- We're not going to Middleboro.
- Sure are.
- That's west. We can't go that way.
- Can't go any other way.
I'm running this operation.
You head for Marshalltown.
You listen carefully.
The flyer's coming down that track.
We gotta get out of here.
This ain't blind man's bluff, boy.
- 130, Uncle Otis.
- What can we do?
Get out of here
before we burn all the coal in that tender.
Here is a bulletin, ladies and gentlemen.
A copyrighted story by Lawrence
Claiborne Hall in the New York Mirror...
says that Jane Osgood,
the lobster lady from Maine...
whose running battle
with Harry Foster Malone...
has excited the admiration and sympathy
of an entire country...
has loaded her lobsters onto old 97
and is taking them to market.
Go to it, Janey.
It's your railroad, but I don't think...
Wilson, notify Middleboro
to let that slow freight go through 97.
Pour it on there, boy.
Come on there, George. Give it to them.
Let me see that new routing.
I quit.
Harry Foster Pharaoh
and his seven plagues.
How come this was never fixed before?
No reason to. There hasn't been a train
over this branch in three years.
And here's the latest progress,
or rather, lack of progress report...
on Jane Osgood's fight for independence.
Old 97 has just established a world's record.
It's taken her 5 hours and 48 minutes
to travel 72 miles...
thanks to Harry Foster Malone...
who is routing the train
through every whistle stop in New England.
Just a moment.
It's a report from Johnson, sir.
He's the station agent at Holgate.
The 97 train is in and they request water.
Not a drop.
Tell Johnson not a drop.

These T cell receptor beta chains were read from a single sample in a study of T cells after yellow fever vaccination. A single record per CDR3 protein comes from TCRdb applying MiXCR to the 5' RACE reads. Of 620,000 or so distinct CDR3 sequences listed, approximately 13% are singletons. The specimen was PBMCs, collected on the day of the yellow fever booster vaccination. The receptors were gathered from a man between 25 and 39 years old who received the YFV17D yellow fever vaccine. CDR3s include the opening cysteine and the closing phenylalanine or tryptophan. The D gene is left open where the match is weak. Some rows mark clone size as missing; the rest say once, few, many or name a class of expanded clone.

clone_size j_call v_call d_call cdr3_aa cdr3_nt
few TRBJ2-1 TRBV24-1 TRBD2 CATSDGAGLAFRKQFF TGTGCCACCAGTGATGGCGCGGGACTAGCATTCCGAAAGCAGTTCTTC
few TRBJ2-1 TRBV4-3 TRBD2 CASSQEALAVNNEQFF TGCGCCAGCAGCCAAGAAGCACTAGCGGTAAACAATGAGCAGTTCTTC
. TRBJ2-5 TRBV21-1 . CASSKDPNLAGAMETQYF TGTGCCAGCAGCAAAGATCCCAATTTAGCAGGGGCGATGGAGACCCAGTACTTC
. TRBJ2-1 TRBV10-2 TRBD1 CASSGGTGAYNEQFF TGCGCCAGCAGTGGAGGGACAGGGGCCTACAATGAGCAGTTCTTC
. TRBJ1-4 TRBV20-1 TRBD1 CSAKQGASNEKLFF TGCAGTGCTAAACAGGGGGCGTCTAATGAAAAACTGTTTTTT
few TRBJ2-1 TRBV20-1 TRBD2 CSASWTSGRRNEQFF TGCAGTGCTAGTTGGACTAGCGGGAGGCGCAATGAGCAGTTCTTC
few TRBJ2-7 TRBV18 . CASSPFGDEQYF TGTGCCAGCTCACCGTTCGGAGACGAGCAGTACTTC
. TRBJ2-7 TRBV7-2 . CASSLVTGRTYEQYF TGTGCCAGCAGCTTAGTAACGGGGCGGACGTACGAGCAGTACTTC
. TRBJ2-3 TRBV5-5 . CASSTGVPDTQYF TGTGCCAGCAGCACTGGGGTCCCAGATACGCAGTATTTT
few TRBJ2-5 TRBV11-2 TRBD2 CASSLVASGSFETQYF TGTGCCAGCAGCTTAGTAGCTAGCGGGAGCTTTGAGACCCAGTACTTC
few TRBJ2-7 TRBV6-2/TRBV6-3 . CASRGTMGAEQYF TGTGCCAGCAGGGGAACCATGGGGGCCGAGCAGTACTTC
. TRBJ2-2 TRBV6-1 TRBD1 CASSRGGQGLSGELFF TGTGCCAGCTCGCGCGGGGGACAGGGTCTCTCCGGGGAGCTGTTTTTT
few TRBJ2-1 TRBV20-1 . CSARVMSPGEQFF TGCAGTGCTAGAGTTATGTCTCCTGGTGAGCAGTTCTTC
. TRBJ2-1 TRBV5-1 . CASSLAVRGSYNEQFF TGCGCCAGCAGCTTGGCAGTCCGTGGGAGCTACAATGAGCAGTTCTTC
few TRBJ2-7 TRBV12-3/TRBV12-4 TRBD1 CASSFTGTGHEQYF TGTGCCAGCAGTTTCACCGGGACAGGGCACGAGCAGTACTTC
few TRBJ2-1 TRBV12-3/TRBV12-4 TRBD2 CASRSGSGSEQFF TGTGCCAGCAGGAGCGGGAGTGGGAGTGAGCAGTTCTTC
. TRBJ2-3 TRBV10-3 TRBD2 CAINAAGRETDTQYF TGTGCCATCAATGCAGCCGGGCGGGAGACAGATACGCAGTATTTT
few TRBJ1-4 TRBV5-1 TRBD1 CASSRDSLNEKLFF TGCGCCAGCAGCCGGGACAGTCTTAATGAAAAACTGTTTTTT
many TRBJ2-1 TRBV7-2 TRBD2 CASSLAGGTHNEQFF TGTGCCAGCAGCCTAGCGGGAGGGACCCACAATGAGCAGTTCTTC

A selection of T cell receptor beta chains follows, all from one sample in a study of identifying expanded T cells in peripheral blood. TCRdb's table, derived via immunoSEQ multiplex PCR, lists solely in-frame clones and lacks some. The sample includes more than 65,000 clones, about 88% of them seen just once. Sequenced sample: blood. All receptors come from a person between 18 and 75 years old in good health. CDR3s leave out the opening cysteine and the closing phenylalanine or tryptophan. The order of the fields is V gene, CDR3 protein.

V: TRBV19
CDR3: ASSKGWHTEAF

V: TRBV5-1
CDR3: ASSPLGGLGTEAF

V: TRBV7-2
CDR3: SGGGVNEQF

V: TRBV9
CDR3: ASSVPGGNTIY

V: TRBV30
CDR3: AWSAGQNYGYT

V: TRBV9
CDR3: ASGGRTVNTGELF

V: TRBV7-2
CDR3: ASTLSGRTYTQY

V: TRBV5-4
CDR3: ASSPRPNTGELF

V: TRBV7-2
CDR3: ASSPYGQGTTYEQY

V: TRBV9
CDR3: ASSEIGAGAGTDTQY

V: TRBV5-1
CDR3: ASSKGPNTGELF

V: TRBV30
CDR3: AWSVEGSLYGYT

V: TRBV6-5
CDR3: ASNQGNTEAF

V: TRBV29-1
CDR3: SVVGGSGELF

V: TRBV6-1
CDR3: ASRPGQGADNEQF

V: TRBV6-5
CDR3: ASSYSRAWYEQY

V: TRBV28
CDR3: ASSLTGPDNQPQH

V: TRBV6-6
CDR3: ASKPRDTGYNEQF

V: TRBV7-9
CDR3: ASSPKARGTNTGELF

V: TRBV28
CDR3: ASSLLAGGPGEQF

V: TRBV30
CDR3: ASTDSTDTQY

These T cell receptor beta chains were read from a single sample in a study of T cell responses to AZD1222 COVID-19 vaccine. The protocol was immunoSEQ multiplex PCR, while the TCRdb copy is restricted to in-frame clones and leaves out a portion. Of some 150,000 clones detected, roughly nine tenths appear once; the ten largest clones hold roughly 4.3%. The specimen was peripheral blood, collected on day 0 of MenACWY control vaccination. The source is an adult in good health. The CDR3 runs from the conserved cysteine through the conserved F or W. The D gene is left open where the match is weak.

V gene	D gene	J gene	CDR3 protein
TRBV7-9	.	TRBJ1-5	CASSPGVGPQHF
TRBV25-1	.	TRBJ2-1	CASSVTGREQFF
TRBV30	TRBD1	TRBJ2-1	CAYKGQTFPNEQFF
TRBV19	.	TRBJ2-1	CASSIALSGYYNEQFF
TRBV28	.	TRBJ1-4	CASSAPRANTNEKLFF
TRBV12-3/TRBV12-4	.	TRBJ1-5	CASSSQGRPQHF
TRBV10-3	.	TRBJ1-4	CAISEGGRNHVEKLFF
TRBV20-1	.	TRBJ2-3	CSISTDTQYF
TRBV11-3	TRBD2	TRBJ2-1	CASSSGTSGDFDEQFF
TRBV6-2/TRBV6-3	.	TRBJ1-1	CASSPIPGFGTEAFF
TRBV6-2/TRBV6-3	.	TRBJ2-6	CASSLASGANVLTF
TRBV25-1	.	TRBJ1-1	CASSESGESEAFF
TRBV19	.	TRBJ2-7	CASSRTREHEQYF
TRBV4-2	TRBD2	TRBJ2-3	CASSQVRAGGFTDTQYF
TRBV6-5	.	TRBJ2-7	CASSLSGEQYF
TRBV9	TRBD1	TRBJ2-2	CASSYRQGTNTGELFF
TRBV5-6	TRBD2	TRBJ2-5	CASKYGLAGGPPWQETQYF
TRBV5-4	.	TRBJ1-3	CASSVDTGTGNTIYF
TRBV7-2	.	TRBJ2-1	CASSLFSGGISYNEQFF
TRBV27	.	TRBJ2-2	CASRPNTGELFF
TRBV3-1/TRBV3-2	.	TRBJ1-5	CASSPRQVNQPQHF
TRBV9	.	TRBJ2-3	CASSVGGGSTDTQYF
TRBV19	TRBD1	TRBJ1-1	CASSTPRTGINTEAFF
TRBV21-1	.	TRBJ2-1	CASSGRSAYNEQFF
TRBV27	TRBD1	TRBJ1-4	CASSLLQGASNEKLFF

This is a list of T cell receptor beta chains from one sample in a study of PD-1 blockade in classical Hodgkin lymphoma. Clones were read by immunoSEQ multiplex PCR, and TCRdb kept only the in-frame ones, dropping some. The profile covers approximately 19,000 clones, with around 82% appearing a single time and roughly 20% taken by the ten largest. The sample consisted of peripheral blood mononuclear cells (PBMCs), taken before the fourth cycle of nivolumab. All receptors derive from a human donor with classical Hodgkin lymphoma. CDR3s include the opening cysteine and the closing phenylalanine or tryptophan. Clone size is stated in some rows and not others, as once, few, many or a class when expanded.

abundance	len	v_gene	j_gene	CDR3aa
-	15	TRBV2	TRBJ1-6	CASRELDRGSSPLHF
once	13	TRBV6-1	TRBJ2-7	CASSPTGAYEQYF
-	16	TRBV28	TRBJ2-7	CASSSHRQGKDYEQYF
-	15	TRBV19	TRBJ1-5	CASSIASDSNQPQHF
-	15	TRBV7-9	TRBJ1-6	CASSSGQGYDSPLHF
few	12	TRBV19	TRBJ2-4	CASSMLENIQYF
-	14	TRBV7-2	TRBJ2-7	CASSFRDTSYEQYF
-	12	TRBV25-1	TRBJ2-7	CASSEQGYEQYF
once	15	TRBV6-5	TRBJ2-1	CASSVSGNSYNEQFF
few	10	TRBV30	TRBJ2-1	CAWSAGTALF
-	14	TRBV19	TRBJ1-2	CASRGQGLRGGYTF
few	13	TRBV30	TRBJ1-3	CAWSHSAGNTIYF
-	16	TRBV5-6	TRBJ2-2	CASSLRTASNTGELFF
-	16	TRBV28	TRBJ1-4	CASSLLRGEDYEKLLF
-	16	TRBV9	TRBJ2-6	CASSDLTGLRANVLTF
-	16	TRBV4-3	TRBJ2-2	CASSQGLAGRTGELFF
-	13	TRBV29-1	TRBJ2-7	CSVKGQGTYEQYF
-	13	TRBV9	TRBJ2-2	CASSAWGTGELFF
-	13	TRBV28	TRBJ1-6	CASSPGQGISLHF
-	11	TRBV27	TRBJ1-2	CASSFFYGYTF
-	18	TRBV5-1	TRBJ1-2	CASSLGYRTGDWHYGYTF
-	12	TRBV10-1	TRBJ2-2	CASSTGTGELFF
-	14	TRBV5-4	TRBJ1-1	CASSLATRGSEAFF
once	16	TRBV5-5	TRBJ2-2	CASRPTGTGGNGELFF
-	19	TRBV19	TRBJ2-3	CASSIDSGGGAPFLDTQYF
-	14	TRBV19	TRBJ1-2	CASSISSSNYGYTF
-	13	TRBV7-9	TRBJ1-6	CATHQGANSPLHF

No, sir, I won't,
because I no longer work here.
Get on the phone and tell Johnson that
under no circumstances is he to give any...
Well, mister, here it is.
Malone said that if I give you
a drop of water, I'm fired.
- He did?
- Yeah, that's what the man said.
Sonny, when I get on top there,
you turn on that faucet.
- What's he doing?
- We got the water!
More steam.
- What are you doing in here?
- I'm sorry, Harry. Sir.
But there's a whole army of reporters
out by my desk.
- I'm not seeing anybody.
- Just a moment, Miss Beardsley.
Will you please tell the press
Mr. Malone is preparing a statement?
- Yes, sir.
- No, sir!
- Now, wait a minute!
- No, you wait a minute.
I've got a few things to say to you, Harry.
Either you are going to listen to me,
or in precisely four seconds...
which is the time it will take me
to walk through that door...
you will be left without an ally
in the English-speaking world.
For the past several weeks...
you have,
with your usual devotion to detail...
managed to undermine
what I, as Chief Counsel for the E&P...
consider the most flourishing railroad
in the country.
- Undermine?
- Yes, undermine.
From the moment
that Jane Osgood attached old 97...
you've been acting as if you were in a fight
with an organization...
approximately the size
of the federal government.
Harry, our antagonist